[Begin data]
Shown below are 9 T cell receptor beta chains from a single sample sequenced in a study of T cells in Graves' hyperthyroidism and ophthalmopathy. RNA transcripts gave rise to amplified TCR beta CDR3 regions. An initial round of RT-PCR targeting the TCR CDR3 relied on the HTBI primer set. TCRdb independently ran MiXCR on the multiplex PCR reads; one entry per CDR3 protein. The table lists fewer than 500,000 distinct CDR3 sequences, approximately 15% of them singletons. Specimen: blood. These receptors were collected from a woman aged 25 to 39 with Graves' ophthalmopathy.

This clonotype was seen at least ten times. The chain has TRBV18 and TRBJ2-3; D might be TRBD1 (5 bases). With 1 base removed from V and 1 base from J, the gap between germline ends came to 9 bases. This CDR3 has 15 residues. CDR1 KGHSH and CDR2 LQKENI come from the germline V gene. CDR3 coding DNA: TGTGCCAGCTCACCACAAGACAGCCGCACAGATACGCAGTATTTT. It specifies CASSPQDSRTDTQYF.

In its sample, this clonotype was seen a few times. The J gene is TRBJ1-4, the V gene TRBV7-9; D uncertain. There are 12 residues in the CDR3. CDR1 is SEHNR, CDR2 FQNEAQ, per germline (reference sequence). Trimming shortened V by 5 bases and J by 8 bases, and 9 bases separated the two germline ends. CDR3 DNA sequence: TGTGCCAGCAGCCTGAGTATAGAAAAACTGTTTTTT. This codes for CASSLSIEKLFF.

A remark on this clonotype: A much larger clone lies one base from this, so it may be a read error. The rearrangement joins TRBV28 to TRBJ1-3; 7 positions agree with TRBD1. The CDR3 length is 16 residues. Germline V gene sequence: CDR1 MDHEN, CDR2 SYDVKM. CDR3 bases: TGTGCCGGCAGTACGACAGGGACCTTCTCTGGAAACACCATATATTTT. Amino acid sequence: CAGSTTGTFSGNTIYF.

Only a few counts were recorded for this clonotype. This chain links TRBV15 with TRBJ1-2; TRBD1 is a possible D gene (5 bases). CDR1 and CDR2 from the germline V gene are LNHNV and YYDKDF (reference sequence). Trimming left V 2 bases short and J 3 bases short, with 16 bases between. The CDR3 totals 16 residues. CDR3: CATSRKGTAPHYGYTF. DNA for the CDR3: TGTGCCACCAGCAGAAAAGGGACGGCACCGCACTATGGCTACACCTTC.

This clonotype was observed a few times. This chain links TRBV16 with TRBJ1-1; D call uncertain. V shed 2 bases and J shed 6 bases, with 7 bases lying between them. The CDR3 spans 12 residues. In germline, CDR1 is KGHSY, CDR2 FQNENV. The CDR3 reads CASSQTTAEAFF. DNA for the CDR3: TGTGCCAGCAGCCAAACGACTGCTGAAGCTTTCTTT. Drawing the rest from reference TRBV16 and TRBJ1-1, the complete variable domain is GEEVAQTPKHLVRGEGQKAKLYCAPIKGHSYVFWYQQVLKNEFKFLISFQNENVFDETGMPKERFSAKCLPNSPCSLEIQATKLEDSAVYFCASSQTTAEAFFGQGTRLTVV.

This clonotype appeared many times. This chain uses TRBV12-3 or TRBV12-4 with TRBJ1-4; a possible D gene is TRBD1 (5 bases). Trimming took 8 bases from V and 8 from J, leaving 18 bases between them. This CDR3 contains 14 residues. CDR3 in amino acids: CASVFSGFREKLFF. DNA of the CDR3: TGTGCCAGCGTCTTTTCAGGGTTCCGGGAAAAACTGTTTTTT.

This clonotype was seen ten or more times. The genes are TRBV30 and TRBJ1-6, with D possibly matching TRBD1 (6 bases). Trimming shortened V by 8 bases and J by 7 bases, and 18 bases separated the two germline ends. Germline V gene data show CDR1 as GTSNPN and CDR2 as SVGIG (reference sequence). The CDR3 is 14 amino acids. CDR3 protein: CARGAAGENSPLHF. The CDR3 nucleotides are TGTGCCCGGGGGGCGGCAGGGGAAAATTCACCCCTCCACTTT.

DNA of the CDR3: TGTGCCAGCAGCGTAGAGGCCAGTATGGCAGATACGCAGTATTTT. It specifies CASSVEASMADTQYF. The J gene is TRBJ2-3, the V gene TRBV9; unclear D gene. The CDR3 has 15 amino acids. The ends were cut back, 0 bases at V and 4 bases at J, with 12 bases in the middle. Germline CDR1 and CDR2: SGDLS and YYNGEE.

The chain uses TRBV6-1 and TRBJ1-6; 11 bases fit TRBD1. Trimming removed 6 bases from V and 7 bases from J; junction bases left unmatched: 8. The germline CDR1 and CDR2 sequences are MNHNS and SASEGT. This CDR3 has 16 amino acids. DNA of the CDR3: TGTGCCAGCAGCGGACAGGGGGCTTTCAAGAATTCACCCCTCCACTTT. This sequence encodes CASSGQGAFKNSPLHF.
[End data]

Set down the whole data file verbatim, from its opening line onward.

Shown below are 9 T cell receptor beta chains from a single sample sequenced in a study of T cells in Graves' hyperthyroidism and ophthalmopathy. RNA transcripts gave rise to amplified TCR beta CDR3 regions. An initial round of RT-PCR targeting the TCR CDR3 relied on the HTBI primer set. TCRdb independently ran MiXCR on the multiplex PCR reads; one entry per CDR3 protein. The table lists fewer than 500,000 distinct CDR3 sequences, approximately 15% of them singletons. Specimen: blood. These receptors were collected from a woman aged 25 to 39 with Graves' ophthalmopathy.

This clonotype was seen at least ten times. The chain has TRBV18 and TRBJ2-3; D might be TRBD1 (5 bases). With 1 base removed from V and 1 base from J, the gap between germline ends came to 9 bases. This CDR3 has 15 residues. CDR1 KGHSH and CDR2 LQKENI come from the germline V gene. CDR3 coding DNA: TGTGCCAGCTCACCACAAGACAGCCGCACAGATACGCAGTATTTT. It specifies CASSPQDSRTDTQYF.

In its sample, this clonotype was seen a few times. The J gene is TRBJ1-4, the V gene TRBV7-9; D uncertain. There are 12 residues in the CDR3. CDR1 is SEHNR, CDR2 FQNEAQ, per germline (reference sequence). Trimming shortened V by 5 bases and J by 8 bases, and 9 bases separated the two germline ends. CDR3 DNA sequence: TGTGCCAGCAGCCTGAGTATAGAAAAACTGTTTTTT. This codes for CASSLSIEKLFF.

A remark on this clonotype: A much larger clone lies one base from this, so it may be a read error. The rearrangement joins TRBV28 to TRBJ1-3; 7 positions agree with TRBD1. The CDR3 length is 16 residues. Germline V gene sequence: CDR1 MDHEN, CDR2 SYDVKM. CDR3 bases: TGTGCCGGCAGTACGACAGGGACCTTCTCTGGAAACACCATATATTTT. Amino acid sequence: CAGSTTGTFSGNTIYF.

Only a few counts were recorded for this clonotype. This chain links TRBV15 with TRBJ1-2; TRBD1 is a possible D gene (5 bases). CDR1 and CDR2 from the germline V gene are LNHNV and YYDKDF (reference sequence). Trimming left V 2 bases short and J 3 bases short, with 16 bases between. The CDR3 totals 16 residues. CDR3: CATSRKGTAPHYGYTF. DNA for the CDR3: TGTGCCACCAGCAGAAAAGGGACGGCACCGCACTATGGCTACACCTTC.

This clonotype was observed a few times. This chain links TRBV16 with TRBJ1-1; D call uncertain. V shed 2 bases and J shed 6 bases, with 7 bases lying between them. The CDR3 spans 12 residues. In germline, CDR1 is KGHSY, CDR2 FQNENV. The CDR3 reads CASSQTTAEAFF. DNA for the CDR3: TGTGCCAGCAGCCAAACGACTGCTGAAGCTTTCTTT. Drawing the rest from reference TRBV16 and TRBJ1-1, the complete variable domain is GEEVAQTPKHLVRGEGQKAKLYCAPIKGHSYVFWYQQVLKNEFKFLISFQNENVFDETGMPKERFSAKCLPNSPCSLEIQATKLEDSAVYFCASSQTTAEAFFGQGTRLTVV.

This clonotype appeared many times. This chain uses TRBV12-3 or TRBV12-4 with TRBJ1-4; a possible D gene is TRBD1 (5 bases). Trimming took 8 bases from V and 8 from J, leaving 18 bases between them. This CDR3 contains 14 residues. CDR3 in amino acids: CASVFSGFREKLFF. DNA of the CDR3: TGTGCCAGCGTCTTTTCAGGGTTCCGGGAAAAACTGTTTTTT.

This clonotype was seen ten or more times. The genes are TRBV30 and TRBJ1-6, with D possibly matching TRBD1 (6 bases). Trimming shortened V by 8 bases and J by 7 bases, and 18 bases separated the two germline ends. Germline V gene data show CDR1 as GTSNPN and CDR2 as SVGIG (reference sequence). The CDR3 is 14 amino acids. CDR3 protein: CARGAAGENSPLHF. The CDR3 nucleotides are TGTGCCCGGGGGGCGGCAGGGGAAAATTCACCCCTCCACTTT.

DNA of the CDR3: TGTGCCAGCAGCGTAGAGGCCAGTATGGCAGATACGCAGTATTTT. It specifies CASSVEASMADTQYF. The J gene is TRBJ2-3, the V gene TRBV9; unclear D gene. The CDR3 has 15 amino acids. The ends were cut back, 0 bases at V and 4 bases at J, with 12 bases in the middle. Germline CDR1 and CDR2: SGDLS and YYNGEE.

The chain uses TRBV6-1 and TRBJ1-6; 11 bases fit TRBD1. Trimming removed 6 bases from V and 7 bases from J; junction bases left unmatched: 8. The germline CDR1 and CDR2 sequences are MNHNS and SASEGT. This CDR3 has 16 amino acids. DNA of the CDR3: TGTGCCAGCAGCGGACAGGGGGCTTTCAAGAATTCACCCCTCCACTTT. This sequence encodes CASSGQGAFKNSPLHF.